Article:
The problem of having an absentee freeholder is further compounded if the Lease term remaining for the Property is relatively short. As there is no freeholder (or his/her whereabouts are unknown) to serve the relevant statutory notices to enforce a lease extension would, inevitably be a far more lengthy complex and expensive to arrange. Provisions were set down in the Leasehold Reform (Housing & Urban Development) Act 1993 to overcome the problem of not being able to trace your freeholder. They way to do it is via a "vesting order". The most viable option (and this can be done post completion of your purchase) is to apply to the County Court for such an order with the other tenants in the building on the basis that you are able to establish that you have done everything you can to locate the freeholder. You could then, upon payment of a sum determined by the Court, acquire the freehold at a premium, leaving the premium with the Court just in case the freeholder surfaces in the future. Please note that whilst you may have the benefit of acquiring the freehold at a relatively low premium and then grant yourself a Lease extension for nominal premium, the procedure, legal costs and aggravation could be significant.

To obtain a vesting order as a leaseholder seeking to extend their lease or a group of leaseholders wanting to buy the freehold or claim their right to manage you need to make an application to the County Court. If a vesting order is to be granted evidence must be produced showing reasonable efforts to trace the freeholder.

Evidence of such efforts could include freehold Office Copies ( evidence of the landlords ownership ) showing his/her last known address to prove that s/he no longer owns this property and has moved on to address unknown or statements to confirm that a visit to the freeholder last known address has not provided a forwarding address.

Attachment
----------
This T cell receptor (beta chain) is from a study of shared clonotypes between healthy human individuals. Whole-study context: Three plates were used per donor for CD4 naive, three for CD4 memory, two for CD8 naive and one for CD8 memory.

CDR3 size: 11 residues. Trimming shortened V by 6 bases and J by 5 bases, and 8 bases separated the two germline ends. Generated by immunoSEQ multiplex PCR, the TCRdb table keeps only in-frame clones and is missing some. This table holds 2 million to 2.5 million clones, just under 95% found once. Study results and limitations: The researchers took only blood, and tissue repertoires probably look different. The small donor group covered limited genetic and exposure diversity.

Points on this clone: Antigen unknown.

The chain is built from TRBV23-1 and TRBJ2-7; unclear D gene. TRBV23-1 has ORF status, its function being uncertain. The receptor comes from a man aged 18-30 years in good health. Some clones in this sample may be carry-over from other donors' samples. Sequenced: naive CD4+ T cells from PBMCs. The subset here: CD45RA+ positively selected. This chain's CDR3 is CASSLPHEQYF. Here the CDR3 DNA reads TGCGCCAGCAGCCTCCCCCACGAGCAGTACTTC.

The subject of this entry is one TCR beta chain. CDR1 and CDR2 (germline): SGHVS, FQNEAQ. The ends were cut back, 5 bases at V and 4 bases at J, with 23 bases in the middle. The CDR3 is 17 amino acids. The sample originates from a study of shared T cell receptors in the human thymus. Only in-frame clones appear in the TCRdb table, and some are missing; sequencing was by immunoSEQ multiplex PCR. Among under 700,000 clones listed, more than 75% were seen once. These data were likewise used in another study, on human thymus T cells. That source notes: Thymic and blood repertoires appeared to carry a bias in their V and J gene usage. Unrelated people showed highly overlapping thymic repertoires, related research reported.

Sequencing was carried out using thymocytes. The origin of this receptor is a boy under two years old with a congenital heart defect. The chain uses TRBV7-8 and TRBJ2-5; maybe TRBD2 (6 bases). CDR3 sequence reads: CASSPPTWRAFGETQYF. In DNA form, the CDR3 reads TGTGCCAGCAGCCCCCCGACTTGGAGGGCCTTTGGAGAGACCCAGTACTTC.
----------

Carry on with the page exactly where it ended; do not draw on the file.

The particulars of claim will need to set out whether you or the other leaseholders have served their notice of claim on the freeholder’s last known address or served such notice in the London Gazette or a local paper or a request that the Court grants a dispensation from the requirement to serve notice.

A case bundle will need to include up to date Land Registry title searches, copy leases, copy notices, witness statements, draft land registry transfer forms and other matters highlighted above.

The County Court may set a date for a hearing or the district judge may be satisfied that reasonable efforts to trace the freeholder have been made and rule on the basis of the facts as presented to him, without need for a hearing. When your case is proved, the Court will issue a judgement setting out that the freehold may be acquired by the leaseholder(s) with funds to be 'vested' in the Court and deferring the case to the Leasehold Valuation Tribunal for determination of a 'reasonable' premium.

The Leasehold Valuation Tribunal also hears many absentee freeholder cases without a full hearing by issuing directions for the hopeful leaseholders to comply with and time scales for documents to be produced by. The documents the Tribunal will need include the order made by the County Court, copy leases, the valuation for the leaseholders, and proposed TP1 land transfer form. The Tribunal panel usually consists of a layperson, a lawyer and a valuer who make their determination from not only the evidence put before them but also their experience. There is therefore little point in putting a valuation before the panel that is not prepared in accordance with current case law and reflects market trends in respect of capitalization rates and improvement rates.